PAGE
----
[Previously on TTC: I’m a man of opportunity, a seeker of fortune . . . I appreciate home only in the sense that I can return to it to recharge my batteries for another go at something fresh and exciting.]
I’m a hunter, not a farmer.
So when I come home, I’m restless.
Sometimes I appreciate the lull, the comforting tepidness, giving in to it. But I have to have been really exhausted by my experience and in need of a very predictable environment to attain that sense of surrender and relaxation.
Truth be told, I may be a hunter in nature, in spirit, but, strangely enough, I have a ‘farmhouse’ that tends to my needs. No, I didn’t set it up. It was founded by my settled ancestors. I’m still part of it in my own way, setting out to hunt only to return to it and be part of a life that fulfills me only partially, yet so centrally. I grew up in it and learned to be comfortable inside it, and it’s hard to dismiss it completely.
Comfort! A hunter’s greatest desire when he’s away. His greatest fear when he’s at home. His greatest nemesis as a person and character. It contradicts everything he is, eating away at his nature, turning him into something he doesn’t want to be, something he would normally prey on.
But farmers aren’t necessarily prey. They enjoy a major advantage over others. Their home is a source of hearth. Their fortune bestows power upon them. That’s how they prevail over others and win them over: by sustaining and/or corrupting guests, visitors and clients with their resources.
Hearth and power! Seismic forces in a man’s soul. Along with adventure, they sum up the primordial impulses that drive men to become their ideal, archetypal selves: either formidable providers and patriarchs, or indomitable rangers.
Now you see why I haven’t broken out of the box. I sadly succumb to my hearth-centered comforts, returning more often than I should to an environment full of familiar faces where the fire is always burning and there’s food to feed everyone, having a good time in the company of familiar people. Meanwhile my nature calls out to me to do something different, to go and get lost in the wilderness, in search of something I can’t yet understand. Reject what I know and take a great leap.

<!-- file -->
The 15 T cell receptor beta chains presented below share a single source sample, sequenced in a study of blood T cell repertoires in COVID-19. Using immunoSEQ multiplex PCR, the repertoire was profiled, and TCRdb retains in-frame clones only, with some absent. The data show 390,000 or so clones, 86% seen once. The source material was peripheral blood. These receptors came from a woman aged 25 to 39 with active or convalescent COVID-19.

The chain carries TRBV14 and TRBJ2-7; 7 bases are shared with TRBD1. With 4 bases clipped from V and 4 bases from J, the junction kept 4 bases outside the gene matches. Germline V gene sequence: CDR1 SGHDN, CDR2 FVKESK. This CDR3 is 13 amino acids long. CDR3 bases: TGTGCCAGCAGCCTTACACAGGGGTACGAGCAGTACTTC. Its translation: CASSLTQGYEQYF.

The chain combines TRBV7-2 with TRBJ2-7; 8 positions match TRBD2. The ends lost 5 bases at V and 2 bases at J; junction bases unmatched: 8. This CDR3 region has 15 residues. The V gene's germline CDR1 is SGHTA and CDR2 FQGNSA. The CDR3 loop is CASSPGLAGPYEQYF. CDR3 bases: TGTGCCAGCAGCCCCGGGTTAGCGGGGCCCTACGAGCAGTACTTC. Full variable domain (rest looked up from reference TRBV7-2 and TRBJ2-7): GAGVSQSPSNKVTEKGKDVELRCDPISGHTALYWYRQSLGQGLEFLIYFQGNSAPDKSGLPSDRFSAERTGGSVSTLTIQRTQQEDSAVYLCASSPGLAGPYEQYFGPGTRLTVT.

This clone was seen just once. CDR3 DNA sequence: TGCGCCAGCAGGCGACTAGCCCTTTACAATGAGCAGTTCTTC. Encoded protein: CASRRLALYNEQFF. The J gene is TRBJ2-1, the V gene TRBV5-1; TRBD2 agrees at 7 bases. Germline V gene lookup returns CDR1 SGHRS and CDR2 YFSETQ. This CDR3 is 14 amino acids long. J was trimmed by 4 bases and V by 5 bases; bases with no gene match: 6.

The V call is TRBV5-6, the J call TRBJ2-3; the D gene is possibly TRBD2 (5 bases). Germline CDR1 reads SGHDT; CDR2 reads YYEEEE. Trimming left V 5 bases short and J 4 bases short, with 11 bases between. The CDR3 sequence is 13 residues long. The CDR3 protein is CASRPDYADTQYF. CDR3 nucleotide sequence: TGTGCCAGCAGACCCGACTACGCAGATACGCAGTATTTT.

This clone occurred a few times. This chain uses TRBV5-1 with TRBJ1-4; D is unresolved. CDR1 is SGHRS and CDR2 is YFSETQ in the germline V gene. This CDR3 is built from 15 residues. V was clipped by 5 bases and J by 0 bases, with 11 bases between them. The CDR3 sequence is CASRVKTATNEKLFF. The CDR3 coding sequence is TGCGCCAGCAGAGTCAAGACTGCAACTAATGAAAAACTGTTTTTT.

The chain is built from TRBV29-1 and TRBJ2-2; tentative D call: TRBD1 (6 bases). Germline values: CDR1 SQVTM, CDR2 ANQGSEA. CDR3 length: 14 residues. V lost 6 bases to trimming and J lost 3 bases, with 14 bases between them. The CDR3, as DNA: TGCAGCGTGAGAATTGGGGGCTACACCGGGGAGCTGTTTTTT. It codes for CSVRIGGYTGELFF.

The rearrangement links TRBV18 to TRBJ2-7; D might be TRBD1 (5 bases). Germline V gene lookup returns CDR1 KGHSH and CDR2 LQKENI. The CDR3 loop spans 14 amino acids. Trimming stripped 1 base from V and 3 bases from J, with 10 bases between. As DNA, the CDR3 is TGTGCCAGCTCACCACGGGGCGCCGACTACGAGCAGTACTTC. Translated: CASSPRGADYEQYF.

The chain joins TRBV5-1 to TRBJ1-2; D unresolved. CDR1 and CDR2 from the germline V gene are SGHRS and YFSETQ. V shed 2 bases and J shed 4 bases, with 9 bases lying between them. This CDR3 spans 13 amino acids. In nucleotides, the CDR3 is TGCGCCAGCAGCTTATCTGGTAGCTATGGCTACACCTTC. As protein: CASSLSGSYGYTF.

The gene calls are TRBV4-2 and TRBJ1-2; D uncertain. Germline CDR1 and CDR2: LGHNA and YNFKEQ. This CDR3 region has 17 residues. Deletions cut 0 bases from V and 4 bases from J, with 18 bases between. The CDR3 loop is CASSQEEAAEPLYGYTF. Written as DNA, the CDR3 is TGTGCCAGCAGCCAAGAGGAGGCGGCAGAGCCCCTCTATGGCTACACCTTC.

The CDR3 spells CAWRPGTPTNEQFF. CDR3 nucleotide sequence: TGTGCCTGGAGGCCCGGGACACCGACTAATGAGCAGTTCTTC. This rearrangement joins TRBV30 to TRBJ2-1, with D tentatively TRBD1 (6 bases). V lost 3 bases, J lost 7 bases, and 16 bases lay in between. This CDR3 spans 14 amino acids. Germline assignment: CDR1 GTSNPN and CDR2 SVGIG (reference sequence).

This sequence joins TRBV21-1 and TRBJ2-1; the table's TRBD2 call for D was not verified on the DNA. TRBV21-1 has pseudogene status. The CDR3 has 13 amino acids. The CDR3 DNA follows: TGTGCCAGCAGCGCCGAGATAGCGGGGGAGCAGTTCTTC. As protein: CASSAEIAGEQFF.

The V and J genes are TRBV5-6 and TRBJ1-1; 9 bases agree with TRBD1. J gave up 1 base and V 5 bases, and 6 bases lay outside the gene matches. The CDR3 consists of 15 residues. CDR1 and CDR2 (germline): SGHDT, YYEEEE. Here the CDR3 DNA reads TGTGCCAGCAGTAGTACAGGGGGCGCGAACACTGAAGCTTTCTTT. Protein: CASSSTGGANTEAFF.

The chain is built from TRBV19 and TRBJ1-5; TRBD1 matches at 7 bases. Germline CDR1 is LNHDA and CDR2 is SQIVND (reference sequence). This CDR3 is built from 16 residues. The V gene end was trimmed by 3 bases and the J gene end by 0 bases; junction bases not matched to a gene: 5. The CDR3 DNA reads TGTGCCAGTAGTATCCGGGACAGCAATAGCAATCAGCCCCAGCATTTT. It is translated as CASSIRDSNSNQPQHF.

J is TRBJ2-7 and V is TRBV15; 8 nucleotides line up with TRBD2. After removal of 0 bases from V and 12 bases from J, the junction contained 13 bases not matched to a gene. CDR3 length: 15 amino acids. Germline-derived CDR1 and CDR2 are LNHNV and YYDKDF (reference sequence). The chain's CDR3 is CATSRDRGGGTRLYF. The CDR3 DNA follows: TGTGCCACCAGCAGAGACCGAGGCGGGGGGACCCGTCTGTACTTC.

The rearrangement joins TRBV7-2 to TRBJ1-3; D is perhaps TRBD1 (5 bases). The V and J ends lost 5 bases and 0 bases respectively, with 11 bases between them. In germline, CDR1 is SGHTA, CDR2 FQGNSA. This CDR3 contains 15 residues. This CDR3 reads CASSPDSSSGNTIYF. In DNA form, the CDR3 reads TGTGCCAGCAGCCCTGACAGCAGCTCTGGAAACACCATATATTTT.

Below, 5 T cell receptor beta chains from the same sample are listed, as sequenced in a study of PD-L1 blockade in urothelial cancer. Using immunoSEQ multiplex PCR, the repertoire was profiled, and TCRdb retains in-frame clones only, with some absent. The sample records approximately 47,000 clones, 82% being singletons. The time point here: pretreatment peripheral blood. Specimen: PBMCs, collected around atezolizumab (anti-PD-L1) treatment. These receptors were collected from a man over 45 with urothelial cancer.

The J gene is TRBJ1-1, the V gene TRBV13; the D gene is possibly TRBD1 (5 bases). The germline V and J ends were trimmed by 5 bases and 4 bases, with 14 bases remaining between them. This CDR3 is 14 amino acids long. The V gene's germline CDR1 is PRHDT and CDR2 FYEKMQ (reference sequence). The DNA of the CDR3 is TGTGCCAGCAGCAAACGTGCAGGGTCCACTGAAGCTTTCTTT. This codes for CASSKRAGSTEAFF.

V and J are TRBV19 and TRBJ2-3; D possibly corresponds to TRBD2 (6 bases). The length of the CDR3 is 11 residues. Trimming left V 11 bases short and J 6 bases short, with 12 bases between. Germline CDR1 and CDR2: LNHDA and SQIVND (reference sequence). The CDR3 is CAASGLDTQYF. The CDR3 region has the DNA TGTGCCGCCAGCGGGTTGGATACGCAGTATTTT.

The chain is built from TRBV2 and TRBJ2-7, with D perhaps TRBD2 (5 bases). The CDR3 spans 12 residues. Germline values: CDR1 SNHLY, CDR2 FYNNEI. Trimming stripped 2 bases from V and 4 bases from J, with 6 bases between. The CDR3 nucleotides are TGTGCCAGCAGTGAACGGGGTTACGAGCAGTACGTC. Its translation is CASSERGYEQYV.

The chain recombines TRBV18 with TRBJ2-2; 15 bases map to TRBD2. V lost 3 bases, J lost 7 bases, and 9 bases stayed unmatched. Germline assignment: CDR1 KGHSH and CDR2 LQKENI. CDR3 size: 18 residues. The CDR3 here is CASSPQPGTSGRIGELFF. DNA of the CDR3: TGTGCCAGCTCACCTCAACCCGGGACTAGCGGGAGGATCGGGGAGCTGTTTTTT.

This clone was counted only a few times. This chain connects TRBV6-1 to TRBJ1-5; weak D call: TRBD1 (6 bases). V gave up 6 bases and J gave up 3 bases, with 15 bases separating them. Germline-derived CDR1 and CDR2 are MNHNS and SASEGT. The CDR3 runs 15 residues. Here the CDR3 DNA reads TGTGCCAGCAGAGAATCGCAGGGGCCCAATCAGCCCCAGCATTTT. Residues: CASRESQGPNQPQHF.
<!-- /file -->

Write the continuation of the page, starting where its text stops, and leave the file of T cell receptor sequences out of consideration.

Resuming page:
It’s a strange feeling, to hinge my accomplishment on my complete and total rejection of what used to be home for me.
But, to be fair, it’s not unnatural. All men seek new ground on which to start a new life. They usually move away from their families to set up families of their own. They leave behind what they had in search of something new, something they may call theirs, something they have tracked down and acquired with diligent effort. Even farmers, the proverbial squirrels of mankind, set forth to cultivate their fields in ways no one else has done before, sowing seeds they may call theirs, breaking new ground, so to speak.
My field, be it a wheat patch or a hunting ground, happens to fall outside a world so intertwined and closely knit, I need to tear through it and break free into a world of possibilities it could never offer.
Until I do so, I will not be complete. I will be comfortable, but never complete.
Watch this space for Part 11